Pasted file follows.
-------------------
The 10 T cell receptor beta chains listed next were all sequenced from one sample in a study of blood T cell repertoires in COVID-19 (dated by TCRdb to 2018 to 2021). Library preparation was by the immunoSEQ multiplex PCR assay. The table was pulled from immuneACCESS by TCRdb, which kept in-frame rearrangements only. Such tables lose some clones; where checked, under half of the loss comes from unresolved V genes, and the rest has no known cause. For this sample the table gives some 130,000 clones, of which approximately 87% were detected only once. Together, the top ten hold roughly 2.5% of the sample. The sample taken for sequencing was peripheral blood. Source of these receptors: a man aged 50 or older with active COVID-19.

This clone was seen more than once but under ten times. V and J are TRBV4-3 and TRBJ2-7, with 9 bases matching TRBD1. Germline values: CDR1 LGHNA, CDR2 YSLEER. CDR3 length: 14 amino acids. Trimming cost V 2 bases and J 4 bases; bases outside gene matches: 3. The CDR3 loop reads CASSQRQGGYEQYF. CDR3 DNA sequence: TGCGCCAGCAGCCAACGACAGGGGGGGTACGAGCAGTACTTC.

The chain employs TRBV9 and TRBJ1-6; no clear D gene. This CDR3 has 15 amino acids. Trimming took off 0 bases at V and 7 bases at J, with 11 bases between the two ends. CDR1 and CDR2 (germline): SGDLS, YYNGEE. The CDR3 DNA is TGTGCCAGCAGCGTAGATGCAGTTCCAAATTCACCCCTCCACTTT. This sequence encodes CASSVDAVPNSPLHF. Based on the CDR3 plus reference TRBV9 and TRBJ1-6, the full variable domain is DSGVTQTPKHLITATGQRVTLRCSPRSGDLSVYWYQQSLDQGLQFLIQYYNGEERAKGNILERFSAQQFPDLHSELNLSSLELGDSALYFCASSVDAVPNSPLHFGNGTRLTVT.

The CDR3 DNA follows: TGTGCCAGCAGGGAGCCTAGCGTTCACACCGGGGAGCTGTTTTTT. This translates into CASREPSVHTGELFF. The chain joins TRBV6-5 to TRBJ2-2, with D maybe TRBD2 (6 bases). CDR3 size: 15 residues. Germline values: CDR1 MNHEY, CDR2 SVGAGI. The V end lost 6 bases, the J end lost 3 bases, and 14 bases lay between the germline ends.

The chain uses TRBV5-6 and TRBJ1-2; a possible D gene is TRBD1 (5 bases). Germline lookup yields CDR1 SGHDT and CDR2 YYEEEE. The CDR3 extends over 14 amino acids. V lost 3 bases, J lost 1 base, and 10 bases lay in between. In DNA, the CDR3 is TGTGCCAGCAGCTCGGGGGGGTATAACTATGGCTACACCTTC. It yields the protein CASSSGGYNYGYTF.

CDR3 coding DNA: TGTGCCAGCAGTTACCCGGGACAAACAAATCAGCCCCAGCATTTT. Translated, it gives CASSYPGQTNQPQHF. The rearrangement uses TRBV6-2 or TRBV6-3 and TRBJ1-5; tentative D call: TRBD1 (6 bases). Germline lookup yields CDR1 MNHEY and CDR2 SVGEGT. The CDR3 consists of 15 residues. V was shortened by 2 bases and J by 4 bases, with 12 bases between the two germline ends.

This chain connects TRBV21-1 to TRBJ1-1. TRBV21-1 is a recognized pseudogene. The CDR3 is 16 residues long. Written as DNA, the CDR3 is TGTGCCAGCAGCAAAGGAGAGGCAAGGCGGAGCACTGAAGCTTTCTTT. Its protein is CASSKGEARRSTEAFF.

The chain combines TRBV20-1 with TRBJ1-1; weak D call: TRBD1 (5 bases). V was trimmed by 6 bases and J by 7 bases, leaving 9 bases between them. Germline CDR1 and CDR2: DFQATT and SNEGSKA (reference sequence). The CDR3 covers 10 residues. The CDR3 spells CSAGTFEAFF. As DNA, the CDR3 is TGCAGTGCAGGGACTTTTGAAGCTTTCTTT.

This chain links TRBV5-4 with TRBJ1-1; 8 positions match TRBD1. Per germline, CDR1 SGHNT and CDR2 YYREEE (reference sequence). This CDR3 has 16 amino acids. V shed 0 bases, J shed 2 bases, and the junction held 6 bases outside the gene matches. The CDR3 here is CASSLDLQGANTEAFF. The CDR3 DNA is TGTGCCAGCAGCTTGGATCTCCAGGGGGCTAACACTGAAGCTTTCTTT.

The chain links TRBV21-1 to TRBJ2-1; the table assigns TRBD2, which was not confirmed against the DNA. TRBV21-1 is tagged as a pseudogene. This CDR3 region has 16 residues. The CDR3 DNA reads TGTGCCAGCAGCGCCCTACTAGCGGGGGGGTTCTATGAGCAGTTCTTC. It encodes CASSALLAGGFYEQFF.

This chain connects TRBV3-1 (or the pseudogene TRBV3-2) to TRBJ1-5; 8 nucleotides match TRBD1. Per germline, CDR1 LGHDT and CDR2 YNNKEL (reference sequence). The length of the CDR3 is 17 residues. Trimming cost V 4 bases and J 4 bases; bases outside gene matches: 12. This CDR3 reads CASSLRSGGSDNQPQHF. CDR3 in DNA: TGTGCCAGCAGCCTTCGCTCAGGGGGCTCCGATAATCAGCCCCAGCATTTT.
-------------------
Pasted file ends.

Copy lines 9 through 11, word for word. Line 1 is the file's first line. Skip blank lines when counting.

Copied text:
This chain links TRBV5-4 with TRBJ1-1; 8 positions match TRBD1. Per germline, CDR1 SGHNT and CDR2 YYREEE (reference sequence). This CDR3 has 16 amino acids. V shed 0 bases, J shed 2 bases, and the junction held 6 bases outside the gene matches. The CDR3 here is CASSLDLQGANTEAFF. The CDR3 DNA is TGTGCCAGCAGCTTGGATCTCCAGGGGGCTAACACTGAAGCTTTCTTT.

The chain links TRBV21-1 to TRBJ2-1; the table assigns TRBD2, which was not confirmed against the DNA. TRBV21-1 is tagged as a pseudogene. This CDR3 region has 16 residues. The CDR3 DNA reads TGTGCCAGCAGCGCCCTACTAGCGGGGGGGTTCTATGAGCAGTTCTTC. It encodes CASSALLAGGFYEQFF.

This chain connects TRBV3-1 (or the pseudogene TRBV3-2) to TRBJ1-5; 8 nucleotides match TRBD1. Per germline, CDR1 LGHDT and CDR2 YNNKEL (reference sequence). The length of the CDR3 is 17 residues. Trimming cost V 4 bases and J 4 bases; bases outside gene matches: 12. This CDR3 reads CASSLRSGGSDNQPQHF. CDR3 in DNA: TGTGCCAGCAGCCTTCGCTCAGGGGGCTCCGATAATCAGCCCCAGCATTTT.